The key is to treat the illness as early as possible. This is a serious illness that can quickly get worse.
A child with Reye syndrome needs to be in the hospital right away. He or she will be put into the intensive care unit (ICU). Here your child will be closely watched by the healthcare team.
The goal of treatment is to monitor and reduce the pressure in the head and to treat symptoms. Medicines are used to control the swelling in the brain, seizures, fever, or other problems. In severe cases, a child may need to be put on a breathing machine (ventilator).
What are possible complications of Reye syndrome in a child?
If not treated quickly, Reye syndrome can cause a child to go into a coma, lead to brain damage, or cause death.
How can I help prevent Reye syndrome in my child?
Don’t give aspirin to a child under 19 years or age, unless your child’s healthcare provider tells you to. Read all medicine labels carefully. Aspirin is also called acetylsalicylic acid. Some medicines may have aspirin included. Ask your child’s healthcare provider any questions you have about medicines and dosage.
When should I call my child’s healthcare provider?
If your child shows any symptoms of Reye syndrome during or right after a viral illness, get medical care right away. If your child’s healthcare provider is not available, take your child to the emergency room.
Key points about Reye syndrome in children
- Reye syndrome is a rare but very serious illness that causes brain swelling and liver damage. It can also affect all of the body’s organs.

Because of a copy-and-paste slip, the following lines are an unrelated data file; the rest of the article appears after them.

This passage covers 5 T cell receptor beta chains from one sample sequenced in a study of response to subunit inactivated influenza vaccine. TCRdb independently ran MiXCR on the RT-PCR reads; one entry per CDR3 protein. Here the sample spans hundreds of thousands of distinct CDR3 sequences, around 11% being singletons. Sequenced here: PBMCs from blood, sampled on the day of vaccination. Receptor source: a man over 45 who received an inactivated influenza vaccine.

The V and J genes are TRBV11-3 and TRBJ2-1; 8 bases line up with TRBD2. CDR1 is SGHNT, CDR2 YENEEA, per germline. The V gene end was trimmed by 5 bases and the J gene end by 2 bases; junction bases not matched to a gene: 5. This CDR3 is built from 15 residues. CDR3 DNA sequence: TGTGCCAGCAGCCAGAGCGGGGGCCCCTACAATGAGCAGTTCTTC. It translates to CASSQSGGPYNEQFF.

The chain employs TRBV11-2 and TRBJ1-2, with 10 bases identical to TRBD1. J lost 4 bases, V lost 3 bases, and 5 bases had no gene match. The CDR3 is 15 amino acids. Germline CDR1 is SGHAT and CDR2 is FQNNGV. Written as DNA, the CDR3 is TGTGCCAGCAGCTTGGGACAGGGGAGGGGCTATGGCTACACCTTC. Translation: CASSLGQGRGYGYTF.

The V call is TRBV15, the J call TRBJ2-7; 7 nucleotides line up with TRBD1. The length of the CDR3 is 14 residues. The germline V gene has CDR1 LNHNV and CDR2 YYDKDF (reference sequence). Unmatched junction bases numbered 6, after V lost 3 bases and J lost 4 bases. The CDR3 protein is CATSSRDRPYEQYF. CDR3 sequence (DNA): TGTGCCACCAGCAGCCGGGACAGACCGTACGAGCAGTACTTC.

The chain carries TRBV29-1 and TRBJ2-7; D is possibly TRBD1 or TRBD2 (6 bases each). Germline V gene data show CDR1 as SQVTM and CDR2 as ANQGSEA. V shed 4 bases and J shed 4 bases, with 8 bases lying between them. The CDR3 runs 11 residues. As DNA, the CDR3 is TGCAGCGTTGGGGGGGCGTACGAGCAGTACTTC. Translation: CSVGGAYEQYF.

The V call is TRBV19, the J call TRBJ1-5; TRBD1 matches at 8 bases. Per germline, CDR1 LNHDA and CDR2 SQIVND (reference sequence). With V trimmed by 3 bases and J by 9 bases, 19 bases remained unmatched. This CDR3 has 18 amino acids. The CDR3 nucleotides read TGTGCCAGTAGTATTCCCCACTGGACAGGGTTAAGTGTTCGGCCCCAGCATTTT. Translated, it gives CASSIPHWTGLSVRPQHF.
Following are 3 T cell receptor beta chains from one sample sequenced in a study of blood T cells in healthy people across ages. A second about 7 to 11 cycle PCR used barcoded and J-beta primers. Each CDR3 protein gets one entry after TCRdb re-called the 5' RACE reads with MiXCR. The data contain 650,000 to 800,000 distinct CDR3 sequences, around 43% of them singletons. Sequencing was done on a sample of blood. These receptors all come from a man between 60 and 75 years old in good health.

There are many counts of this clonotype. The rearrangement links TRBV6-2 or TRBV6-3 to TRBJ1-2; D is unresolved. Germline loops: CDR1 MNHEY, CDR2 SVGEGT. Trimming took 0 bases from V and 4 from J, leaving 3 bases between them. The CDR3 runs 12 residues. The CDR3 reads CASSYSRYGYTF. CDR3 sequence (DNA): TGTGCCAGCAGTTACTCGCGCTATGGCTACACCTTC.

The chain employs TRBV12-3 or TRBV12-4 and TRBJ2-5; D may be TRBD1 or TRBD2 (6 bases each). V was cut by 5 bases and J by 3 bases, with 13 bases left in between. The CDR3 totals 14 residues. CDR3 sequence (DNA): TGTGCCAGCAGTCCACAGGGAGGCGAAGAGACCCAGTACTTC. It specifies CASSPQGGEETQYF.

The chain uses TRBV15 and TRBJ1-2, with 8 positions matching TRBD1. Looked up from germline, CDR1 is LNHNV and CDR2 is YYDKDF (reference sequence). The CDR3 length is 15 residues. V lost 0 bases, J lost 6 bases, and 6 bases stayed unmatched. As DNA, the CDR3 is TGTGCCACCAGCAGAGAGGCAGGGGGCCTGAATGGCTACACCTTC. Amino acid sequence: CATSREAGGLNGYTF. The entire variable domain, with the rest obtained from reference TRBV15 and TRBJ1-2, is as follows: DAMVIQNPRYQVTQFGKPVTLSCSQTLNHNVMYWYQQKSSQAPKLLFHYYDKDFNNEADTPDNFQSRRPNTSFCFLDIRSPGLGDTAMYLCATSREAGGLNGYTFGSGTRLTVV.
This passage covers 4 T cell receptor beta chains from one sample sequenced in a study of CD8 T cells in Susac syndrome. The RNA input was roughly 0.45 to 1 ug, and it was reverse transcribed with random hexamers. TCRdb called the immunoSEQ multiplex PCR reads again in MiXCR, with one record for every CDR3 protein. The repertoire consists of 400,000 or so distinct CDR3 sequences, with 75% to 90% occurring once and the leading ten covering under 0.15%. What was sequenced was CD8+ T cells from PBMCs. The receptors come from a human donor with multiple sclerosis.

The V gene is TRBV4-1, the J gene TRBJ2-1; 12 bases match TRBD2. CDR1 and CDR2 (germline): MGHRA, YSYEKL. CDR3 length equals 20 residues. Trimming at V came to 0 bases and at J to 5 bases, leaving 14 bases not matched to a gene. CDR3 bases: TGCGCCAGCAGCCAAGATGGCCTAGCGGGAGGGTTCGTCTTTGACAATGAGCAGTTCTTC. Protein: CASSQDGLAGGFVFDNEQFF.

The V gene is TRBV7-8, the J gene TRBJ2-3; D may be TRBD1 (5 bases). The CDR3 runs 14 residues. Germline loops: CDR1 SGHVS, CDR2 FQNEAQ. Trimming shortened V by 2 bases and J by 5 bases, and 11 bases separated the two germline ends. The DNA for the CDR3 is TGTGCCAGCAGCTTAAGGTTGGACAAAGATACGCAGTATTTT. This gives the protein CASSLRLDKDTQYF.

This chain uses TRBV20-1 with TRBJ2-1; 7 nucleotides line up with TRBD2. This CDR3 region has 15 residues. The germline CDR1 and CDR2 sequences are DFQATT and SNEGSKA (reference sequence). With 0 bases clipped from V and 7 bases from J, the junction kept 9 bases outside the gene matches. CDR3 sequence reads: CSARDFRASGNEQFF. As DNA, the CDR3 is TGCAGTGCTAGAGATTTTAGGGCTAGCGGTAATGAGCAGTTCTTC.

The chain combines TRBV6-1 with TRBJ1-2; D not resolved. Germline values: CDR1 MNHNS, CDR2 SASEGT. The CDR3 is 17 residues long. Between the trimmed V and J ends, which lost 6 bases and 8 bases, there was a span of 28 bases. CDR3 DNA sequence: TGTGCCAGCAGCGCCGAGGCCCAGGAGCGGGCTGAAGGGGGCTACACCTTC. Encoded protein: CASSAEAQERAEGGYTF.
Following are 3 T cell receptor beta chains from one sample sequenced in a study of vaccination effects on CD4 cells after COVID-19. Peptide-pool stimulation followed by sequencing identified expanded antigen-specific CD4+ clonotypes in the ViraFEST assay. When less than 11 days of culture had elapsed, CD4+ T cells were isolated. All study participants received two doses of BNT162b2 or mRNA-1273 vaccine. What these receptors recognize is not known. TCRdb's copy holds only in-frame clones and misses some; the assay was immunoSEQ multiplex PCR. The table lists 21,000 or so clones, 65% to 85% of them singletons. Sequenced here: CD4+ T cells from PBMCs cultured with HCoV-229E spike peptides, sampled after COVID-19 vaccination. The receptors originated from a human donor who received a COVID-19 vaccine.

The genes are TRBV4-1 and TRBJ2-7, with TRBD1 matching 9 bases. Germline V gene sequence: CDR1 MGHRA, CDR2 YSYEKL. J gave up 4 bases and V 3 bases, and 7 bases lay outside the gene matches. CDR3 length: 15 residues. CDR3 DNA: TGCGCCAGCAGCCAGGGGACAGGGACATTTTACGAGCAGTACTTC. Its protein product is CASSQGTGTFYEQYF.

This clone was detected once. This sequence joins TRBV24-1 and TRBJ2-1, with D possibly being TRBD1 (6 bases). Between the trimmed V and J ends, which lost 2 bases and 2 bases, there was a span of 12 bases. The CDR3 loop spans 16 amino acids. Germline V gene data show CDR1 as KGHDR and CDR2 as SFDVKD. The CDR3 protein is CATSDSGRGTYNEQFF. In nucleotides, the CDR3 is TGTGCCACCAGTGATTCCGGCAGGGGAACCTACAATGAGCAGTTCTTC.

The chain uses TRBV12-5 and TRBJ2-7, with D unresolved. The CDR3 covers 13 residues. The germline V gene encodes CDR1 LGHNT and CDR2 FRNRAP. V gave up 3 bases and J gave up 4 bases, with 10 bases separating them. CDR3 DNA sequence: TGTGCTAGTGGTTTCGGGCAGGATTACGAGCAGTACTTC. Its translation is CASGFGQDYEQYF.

- The condition is most common in children and teens who are recovering from a viral infection.
- The exact cause of Reye syndrome is not known. But studies have shown a link between Reye syndrome and children who take aspirin during or after a viral illness.
- Symptoms occur very suddenly. If diagnosed and treated early, many children recover fully. But if not treated quickly, Reye syndrome can cause a child to go into a coma, lead to brain damage, or cause death.
- Read all medicine labels carefully. Aspirin is also called acetylsalicylic acid. Some medicines may have aspirin included. Ask your child’s healthcare provider any questions you have about medicines and dosage.
Tips to help you get the most from a visit to your child’s healthcare provider:
- Know the reason for the visit and what you want to happen.
- Before your visit, write down questions you want answered.
- At the visit, write down the name of a new diagnosis, and any new medicines, treatments, or tests. Also write down any new instructions your provider gives you for your child.
- Know why a new medicine or treatment is prescribed and how it will help your child. Also know what the side effects are.
- Ask if your child’s condition can be treated in other ways.
- Know why a test or procedure is recommended and what the results could mean.
- Know what to expect if your child does not take the medicine or have the test or procedure.
- If your child has a follow-up appointment, write down the date, time, and purpose for that visit.
- Know how you can contact your child’s provider after office hours. This is important if your child becomes ill and you have questions or need advice.